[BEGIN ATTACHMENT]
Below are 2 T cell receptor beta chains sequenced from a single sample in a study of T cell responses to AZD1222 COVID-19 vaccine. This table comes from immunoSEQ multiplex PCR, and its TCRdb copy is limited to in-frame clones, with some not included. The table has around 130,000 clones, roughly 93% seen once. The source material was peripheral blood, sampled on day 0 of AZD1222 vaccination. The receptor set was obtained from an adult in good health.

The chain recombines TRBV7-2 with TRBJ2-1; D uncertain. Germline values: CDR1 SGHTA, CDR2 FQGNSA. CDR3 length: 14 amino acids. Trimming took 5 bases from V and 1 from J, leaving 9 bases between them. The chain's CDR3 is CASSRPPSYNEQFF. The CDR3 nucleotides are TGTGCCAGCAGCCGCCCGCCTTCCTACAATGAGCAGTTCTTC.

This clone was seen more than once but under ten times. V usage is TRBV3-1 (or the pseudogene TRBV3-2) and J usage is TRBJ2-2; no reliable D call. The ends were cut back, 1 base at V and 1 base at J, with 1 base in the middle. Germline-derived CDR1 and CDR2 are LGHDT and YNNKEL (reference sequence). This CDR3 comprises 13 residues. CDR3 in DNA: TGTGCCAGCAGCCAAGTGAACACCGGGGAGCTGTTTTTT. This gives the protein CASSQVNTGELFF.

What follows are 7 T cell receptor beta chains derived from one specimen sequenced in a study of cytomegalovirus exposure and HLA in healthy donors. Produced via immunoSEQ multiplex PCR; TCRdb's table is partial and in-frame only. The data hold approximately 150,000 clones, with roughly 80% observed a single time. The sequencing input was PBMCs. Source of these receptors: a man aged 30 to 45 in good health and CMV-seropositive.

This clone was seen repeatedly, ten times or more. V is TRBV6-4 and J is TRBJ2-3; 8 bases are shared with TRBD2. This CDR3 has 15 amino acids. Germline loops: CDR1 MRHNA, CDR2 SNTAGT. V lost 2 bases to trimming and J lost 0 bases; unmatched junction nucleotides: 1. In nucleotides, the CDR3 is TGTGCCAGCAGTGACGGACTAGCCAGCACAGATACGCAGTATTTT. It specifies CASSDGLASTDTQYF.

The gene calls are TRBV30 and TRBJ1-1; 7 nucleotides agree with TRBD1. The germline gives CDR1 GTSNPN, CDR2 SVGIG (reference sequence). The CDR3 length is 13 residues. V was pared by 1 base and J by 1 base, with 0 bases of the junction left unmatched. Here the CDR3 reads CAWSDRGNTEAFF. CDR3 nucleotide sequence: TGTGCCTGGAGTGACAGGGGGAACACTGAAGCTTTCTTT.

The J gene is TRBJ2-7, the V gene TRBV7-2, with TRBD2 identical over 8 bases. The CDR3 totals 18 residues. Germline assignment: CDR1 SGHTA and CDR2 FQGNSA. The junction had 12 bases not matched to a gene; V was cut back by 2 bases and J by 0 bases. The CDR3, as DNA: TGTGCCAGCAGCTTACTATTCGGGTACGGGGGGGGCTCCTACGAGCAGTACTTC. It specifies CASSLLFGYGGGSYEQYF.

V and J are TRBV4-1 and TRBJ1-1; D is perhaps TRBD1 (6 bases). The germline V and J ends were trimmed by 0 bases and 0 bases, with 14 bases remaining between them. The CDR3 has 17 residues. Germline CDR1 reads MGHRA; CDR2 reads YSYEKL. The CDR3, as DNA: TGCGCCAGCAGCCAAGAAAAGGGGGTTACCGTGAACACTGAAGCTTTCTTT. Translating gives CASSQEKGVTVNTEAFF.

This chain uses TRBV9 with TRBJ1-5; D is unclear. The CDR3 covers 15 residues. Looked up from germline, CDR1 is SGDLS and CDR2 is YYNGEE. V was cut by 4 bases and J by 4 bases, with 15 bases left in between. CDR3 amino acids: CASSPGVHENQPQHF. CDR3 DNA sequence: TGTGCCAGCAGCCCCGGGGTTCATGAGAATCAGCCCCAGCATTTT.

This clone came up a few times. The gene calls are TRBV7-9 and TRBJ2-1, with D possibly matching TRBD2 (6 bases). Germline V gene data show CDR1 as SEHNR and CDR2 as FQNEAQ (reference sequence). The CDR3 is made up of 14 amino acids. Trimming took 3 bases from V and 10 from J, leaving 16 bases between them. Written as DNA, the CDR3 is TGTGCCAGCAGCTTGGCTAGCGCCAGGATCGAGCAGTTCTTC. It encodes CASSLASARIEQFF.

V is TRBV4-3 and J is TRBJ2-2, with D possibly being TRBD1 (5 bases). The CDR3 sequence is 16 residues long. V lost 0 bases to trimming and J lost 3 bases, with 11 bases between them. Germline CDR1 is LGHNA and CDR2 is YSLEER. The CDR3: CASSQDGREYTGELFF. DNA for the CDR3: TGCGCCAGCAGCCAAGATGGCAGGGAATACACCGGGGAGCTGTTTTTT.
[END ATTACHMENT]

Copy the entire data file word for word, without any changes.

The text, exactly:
Below are 2 T cell receptor beta chains sequenced from a single sample in a study of T cell responses to AZD1222 COVID-19 vaccine. This table comes from immunoSEQ multiplex PCR, and its TCRdb copy is limited to in-frame clones, with some not included. The table has around 130,000 clones, roughly 93% seen once. The source material was peripheral blood, sampled on day 0 of AZD1222 vaccination. The receptor set was obtained from an adult in good health.

The chain recombines TRBV7-2 with TRBJ2-1; D uncertain. Germline values: CDR1 SGHTA, CDR2 FQGNSA. CDR3 length: 14 amino acids. Trimming took 5 bases from V and 1 from J, leaving 9 bases between them. The chain's CDR3 is CASSRPPSYNEQFF. The CDR3 nucleotides are TGTGCCAGCAGCCGCCCGCCTTCCTACAATGAGCAGTTCTTC.

This clone was seen more than once but under ten times. V usage is TRBV3-1 (or the pseudogene TRBV3-2) and J usage is TRBJ2-2; no reliable D call. The ends were cut back, 1 base at V and 1 base at J, with 1 base in the middle. Germline-derived CDR1 and CDR2 are LGHDT and YNNKEL (reference sequence). This CDR3 comprises 13 residues. CDR3 in DNA: TGTGCCAGCAGCCAAGTGAACACCGGGGAGCTGTTTTTT. This gives the protein CASSQVNTGELFF.

What follows are 7 T cell receptor beta chains derived from one specimen sequenced in a study of cytomegalovirus exposure and HLA in healthy donors. Produced via immunoSEQ multiplex PCR; TCRdb's table is partial and in-frame only. The data hold approximately 150,000 clones, with roughly 80% observed a single time. The sequencing input was PBMCs. Source of these receptors: a man aged 30 to 45 in good health and CMV-seropositive.

This clone was seen repeatedly, ten times or more. V is TRBV6-4 and J is TRBJ2-3; 8 bases are shared with TRBD2. This CDR3 has 15 amino acids. Germline loops: CDR1 MRHNA, CDR2 SNTAGT. V lost 2 bases to trimming and J lost 0 bases; unmatched junction nucleotides: 1. In nucleotides, the CDR3 is TGTGCCAGCAGTGACGGACTAGCCAGCACAGATACGCAGTATTTT. It specifies CASSDGLASTDTQYF.

The gene calls are TRBV30 and TRBJ1-1; 7 nucleotides agree with TRBD1. The germline gives CDR1 GTSNPN, CDR2 SVGIG (reference sequence). The CDR3 length is 13 residues. V was pared by 1 base and J by 1 base, with 0 bases of the junction left unmatched. Here the CDR3 reads CAWSDRGNTEAFF. CDR3 nucleotide sequence: TGTGCCTGGAGTGACAGGGGGAACACTGAAGCTTTCTTT.

The J gene is TRBJ2-7, the V gene TRBV7-2, with TRBD2 identical over 8 bases. The CDR3 totals 18 residues. Germline assignment: CDR1 SGHTA and CDR2 FQGNSA. The junction had 12 bases not matched to a gene; V was cut back by 2 bases and J by 0 bases. The CDR3, as DNA: TGTGCCAGCAGCTTACTATTCGGGTACGGGGGGGGCTCCTACGAGCAGTACTTC. It specifies CASSLLFGYGGGSYEQYF.

V and J are TRBV4-1 and TRBJ1-1; D is perhaps TRBD1 (6 bases). The germline V and J ends were trimmed by 0 bases and 0 bases, with 14 bases remaining between them. The CDR3 has 17 residues. Germline CDR1 reads MGHRA; CDR2 reads YSYEKL. The CDR3, as DNA: TGCGCCAGCAGCCAAGAAAAGGGGGTTACCGTGAACACTGAAGCTTTCTTT. Translating gives CASSQEKGVTVNTEAFF.

This chain uses TRBV9 with TRBJ1-5; D is unclear. The CDR3 covers 15 residues. Looked up from germline, CDR1 is SGDLS and CDR2 is YYNGEE. V was cut by 4 bases and J by 4 bases, with 15 bases left in between. CDR3 amino acids: CASSPGVHENQPQHF. CDR3 DNA sequence: TGTGCCAGCAGCCCCGGGGTTCATGAGAATCAGCCCCAGCATTTT.

This clone came up a few times. The gene calls are TRBV7-9 and TRBJ2-1, with D possibly matching TRBD2 (6 bases). Germline V gene data show CDR1 as SEHNR and CDR2 as FQNEAQ (reference sequence). The CDR3 is made up of 14 amino acids. Trimming took 3 bases from V and 10 from J, leaving 16 bases between them. Written as DNA, the CDR3 is TGTGCCAGCAGCTTGGCTAGCGCCAGGATCGAGCAGTTCTTC. It encodes CASSLASARIEQFF.

V is TRBV4-3 and J is TRBJ2-2, with D possibly being TRBD1 (5 bases). The CDR3 sequence is 16 residues long. V lost 0 bases to trimming and J lost 3 bases, with 11 bases between them. Germline CDR1 is LGHNA and CDR2 is YSLEER. The CDR3: CASSQDGREYTGELFF. DNA for the CDR3: TGCGCCAGCAGCCAAGATGGCAGGGAATACACCGGGGAGCTGTTTTTT.